Saturday, July 12, 2008

Raw Cacao -- Pure Chocolate

I love Tilak's picture so much at the top of my last post, that I hate to write some more today and push it down the page. Oh well. Scroll down to see it (and to read about his yoga practice) if you haven't already).

I thought I'd write a little about raw cacao (chocolate in it's pure, raw form) -- not because I know a lot about it, but because I eat it pretty much daily and think it provides many health benefits. Not all raw foodists agree. Alissa Cohen said she tried it once and it gave her head such a buzz that she decided she'd rather use raw carob for her chocolate recipes instead. (I was going to say "chocolate fix" because that's what I'd call it, but I doubt she called it that, so I'll use more generic words :). But I did just see that she sells raw cacao on her website, so maybe she's changed her tune or is just providing it for others.

If you think I misspelled "cacao" and it's supposed to be "cocoa" or that they can be interchanged, you're wrong about the first one and partially correct about the second. Cacao is a the name of the plant in which all forms of chocolate are derived. The cacao pod is the fruit or berry of the Theobroma Cacao evergreen tree. The pods are removed and then roasted at a low heat and then turned into cacao nibs.

The cocoa most people buy at the store is the powder left after the nibs are ground into powder and the cocoa butter is separated out. Raw cacao powder is separated from the oil or cacao butter through a cold-pressing and cold-grounding process to preserve all the nutrients and enzymes. Sorry for that lengthy explanation, but I just thought I'd share that with you if you wanted to understand its origin.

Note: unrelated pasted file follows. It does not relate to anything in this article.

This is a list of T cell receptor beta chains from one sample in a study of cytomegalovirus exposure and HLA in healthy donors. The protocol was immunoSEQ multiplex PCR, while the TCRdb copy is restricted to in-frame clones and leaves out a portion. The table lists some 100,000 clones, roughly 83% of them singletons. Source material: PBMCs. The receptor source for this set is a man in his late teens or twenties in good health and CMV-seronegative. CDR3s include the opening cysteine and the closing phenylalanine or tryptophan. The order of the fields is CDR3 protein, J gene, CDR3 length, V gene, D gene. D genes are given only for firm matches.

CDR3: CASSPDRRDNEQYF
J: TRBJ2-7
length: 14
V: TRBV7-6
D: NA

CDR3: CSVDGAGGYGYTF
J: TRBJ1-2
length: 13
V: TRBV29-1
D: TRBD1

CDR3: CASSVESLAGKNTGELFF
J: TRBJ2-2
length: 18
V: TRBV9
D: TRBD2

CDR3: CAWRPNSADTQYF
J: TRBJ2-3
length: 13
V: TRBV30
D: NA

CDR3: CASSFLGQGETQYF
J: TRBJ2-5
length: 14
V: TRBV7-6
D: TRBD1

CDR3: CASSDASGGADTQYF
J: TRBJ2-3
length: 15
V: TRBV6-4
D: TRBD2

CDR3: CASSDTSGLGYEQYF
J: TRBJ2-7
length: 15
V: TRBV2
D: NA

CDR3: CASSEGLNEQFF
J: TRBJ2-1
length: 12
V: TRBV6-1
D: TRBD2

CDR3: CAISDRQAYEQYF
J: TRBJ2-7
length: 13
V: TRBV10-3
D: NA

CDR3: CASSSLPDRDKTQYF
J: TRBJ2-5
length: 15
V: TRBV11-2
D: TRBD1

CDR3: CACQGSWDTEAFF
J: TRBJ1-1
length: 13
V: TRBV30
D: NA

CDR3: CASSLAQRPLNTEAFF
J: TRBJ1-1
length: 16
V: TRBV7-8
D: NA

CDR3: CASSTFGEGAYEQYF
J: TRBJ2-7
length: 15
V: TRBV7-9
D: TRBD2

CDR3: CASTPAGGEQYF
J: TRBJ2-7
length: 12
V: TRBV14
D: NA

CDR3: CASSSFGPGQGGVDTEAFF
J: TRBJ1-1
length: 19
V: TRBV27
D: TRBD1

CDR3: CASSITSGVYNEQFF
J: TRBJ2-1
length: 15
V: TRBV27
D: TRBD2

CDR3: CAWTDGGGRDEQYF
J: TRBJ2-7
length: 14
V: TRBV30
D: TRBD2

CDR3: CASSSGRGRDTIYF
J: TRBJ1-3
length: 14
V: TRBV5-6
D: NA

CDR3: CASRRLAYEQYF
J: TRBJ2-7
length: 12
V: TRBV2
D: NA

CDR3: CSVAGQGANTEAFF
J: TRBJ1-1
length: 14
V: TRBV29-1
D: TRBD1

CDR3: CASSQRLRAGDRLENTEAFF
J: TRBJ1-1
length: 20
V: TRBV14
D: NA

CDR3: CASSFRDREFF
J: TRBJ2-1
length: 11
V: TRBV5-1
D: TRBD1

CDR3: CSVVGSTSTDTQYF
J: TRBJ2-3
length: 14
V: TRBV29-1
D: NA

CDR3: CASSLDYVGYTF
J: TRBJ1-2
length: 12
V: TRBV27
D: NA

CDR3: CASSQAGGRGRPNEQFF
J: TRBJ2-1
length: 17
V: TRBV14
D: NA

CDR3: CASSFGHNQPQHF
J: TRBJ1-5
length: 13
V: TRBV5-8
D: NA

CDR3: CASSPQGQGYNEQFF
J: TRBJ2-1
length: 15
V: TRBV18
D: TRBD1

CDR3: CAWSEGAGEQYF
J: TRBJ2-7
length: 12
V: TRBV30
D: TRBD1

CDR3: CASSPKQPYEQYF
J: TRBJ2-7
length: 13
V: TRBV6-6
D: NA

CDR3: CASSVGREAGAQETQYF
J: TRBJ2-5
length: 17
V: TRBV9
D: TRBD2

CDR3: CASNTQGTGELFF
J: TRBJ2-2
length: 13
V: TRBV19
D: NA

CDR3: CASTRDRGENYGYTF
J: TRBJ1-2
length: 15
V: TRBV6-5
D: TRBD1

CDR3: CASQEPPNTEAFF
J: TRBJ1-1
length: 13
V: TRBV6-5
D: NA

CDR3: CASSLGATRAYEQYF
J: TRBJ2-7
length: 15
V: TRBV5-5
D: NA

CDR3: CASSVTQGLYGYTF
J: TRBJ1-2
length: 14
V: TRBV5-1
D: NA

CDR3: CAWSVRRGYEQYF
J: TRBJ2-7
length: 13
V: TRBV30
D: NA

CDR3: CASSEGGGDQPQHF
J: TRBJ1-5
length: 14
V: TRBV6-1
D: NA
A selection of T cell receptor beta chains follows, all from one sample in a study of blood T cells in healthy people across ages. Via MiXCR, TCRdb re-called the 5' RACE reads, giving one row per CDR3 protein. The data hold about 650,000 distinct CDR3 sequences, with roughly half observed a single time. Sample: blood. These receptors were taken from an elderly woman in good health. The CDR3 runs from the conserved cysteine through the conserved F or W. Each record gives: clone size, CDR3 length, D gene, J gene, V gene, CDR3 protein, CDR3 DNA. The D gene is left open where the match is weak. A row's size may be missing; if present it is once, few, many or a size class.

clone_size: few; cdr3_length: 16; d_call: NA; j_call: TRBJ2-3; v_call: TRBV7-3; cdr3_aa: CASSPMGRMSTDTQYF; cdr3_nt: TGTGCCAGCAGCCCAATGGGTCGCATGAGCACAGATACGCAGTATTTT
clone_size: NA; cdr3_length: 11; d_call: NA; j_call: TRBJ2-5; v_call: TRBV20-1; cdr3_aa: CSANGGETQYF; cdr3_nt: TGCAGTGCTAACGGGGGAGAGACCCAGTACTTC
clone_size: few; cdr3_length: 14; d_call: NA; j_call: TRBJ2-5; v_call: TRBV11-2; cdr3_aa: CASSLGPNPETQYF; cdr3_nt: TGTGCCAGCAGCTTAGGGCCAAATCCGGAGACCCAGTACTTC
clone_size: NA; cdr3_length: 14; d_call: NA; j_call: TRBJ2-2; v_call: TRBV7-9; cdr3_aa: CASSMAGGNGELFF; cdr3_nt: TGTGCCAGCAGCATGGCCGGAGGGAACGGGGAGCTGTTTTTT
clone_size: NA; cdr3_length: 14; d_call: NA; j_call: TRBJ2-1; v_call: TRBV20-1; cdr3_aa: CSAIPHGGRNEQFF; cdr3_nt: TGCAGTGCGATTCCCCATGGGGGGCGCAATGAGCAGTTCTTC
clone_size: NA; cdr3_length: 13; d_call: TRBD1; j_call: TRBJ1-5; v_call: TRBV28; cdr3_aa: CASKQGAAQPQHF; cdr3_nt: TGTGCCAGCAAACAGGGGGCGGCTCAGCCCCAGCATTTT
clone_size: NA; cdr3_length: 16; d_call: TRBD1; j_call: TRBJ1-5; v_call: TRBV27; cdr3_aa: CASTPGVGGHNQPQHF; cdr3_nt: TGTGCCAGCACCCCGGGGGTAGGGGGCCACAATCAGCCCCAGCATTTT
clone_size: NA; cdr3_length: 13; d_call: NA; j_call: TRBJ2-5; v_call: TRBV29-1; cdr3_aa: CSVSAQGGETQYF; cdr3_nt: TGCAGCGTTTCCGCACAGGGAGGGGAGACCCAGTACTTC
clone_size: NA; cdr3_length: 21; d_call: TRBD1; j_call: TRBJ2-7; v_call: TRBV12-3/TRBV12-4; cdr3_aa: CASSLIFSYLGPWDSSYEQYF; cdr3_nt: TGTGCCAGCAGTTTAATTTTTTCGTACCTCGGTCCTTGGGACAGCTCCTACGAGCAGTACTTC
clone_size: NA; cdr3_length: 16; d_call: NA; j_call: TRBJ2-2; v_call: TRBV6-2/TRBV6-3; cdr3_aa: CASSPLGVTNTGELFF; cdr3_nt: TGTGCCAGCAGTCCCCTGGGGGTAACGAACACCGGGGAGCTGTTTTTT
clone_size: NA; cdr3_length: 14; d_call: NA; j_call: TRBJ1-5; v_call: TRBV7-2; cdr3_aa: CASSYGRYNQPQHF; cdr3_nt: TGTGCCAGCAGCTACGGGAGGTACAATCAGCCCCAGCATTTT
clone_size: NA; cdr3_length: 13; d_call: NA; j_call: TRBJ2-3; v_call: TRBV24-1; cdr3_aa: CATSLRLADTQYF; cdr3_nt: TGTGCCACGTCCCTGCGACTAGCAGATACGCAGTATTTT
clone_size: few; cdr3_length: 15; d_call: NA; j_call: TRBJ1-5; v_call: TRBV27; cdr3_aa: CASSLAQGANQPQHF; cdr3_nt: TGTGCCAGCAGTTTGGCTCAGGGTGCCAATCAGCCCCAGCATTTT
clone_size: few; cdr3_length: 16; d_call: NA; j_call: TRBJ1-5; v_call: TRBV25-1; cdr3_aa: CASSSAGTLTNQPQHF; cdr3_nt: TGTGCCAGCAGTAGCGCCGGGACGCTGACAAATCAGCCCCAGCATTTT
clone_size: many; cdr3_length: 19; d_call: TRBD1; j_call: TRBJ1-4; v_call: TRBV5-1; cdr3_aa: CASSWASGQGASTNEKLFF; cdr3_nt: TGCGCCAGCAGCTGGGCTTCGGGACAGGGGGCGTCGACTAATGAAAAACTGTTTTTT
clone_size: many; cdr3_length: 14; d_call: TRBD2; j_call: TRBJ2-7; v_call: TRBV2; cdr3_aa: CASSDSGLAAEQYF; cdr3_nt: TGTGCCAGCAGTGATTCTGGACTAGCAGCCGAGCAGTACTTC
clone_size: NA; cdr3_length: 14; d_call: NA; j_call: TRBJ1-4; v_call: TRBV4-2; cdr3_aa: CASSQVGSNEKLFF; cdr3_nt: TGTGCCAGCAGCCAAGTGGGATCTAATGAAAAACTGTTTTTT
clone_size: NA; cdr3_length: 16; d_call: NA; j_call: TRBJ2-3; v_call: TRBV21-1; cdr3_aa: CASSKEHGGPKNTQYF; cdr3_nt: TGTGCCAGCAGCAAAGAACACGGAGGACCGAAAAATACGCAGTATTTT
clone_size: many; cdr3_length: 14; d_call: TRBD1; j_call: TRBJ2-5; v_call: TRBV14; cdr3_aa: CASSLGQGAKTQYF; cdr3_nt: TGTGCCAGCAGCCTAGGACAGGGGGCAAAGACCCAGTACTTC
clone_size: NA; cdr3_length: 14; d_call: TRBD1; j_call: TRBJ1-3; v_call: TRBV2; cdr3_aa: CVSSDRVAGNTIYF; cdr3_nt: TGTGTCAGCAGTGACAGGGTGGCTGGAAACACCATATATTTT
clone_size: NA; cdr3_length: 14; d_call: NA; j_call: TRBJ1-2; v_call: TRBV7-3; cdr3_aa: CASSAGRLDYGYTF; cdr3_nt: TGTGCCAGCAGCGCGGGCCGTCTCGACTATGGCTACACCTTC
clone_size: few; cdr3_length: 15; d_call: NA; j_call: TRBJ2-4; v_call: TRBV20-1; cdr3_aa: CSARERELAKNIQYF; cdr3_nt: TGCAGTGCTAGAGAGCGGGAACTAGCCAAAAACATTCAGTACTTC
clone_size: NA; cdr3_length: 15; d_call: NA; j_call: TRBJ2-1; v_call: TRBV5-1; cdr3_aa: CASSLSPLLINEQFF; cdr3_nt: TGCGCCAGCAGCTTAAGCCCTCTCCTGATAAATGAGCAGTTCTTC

Nutritional experts are telling us now that dark chocolate is healthy -- has essential anti-oxidants and all that. That's true, but raw cacao is the ultimate form for receiving those nutrients without getting all the other garbage that often accompanies chocolate products. Yes, they taste heavenly, but so do numerous raw chocolate recipes.

You can buy raw cacao in powder form, the actual beans or in little bits (chopped up beans) called nibs. I've also just learned that there's raw cacao butter available, which is the oil from the bean. I'm sure it's heavenly too, but also really expensive. For now, I'll stick with the nibs and powder.

The cacao nibs have the texture of little chocolate chips, but they are FAR less sweet. When I first ate one, I thought back to the times (yes, with an "s" -- I didn't learn from doing it once), I'd climb up into the top cupboard and take down that bar of unsweetened chocolate that my mom bought for baking. I was so excited to think that my mom had bought candy (she never bought what she called "junk") so this was indeed a treat. I'd take a bite and would just about spit it all over the kitchen. It was so bitter. Then I'd notice another bite mark on the other end. One of my brothers had made the same mistake. Probably children all over the land were expecting sweet and instead got bitter. This is how bitter the raw cacao is.

It's actually not so bad when you first bite into it, but if you have deep grooves in your molars and a few get stuck, you can savor it more and realize just how bitter it is. Raw foodists say you get used to it over time and I probably have. I use it with fruit more than just by itself. My favorite way to eat it are to break off pieces of banana one by one and dip the end into a little bowl of cacao nibs. It's like getting a chocolate covered banana from Disneyland (I remember getting one of those there as a child -- I think it was frozen though). My other favorite is to take strawberries and do the same -- dip them into the nibs (not like a fondue dip because it isn't melted, but just poking the little nibs into the fruit). It's as good as those chocolate covered strawberries at a wedding reception.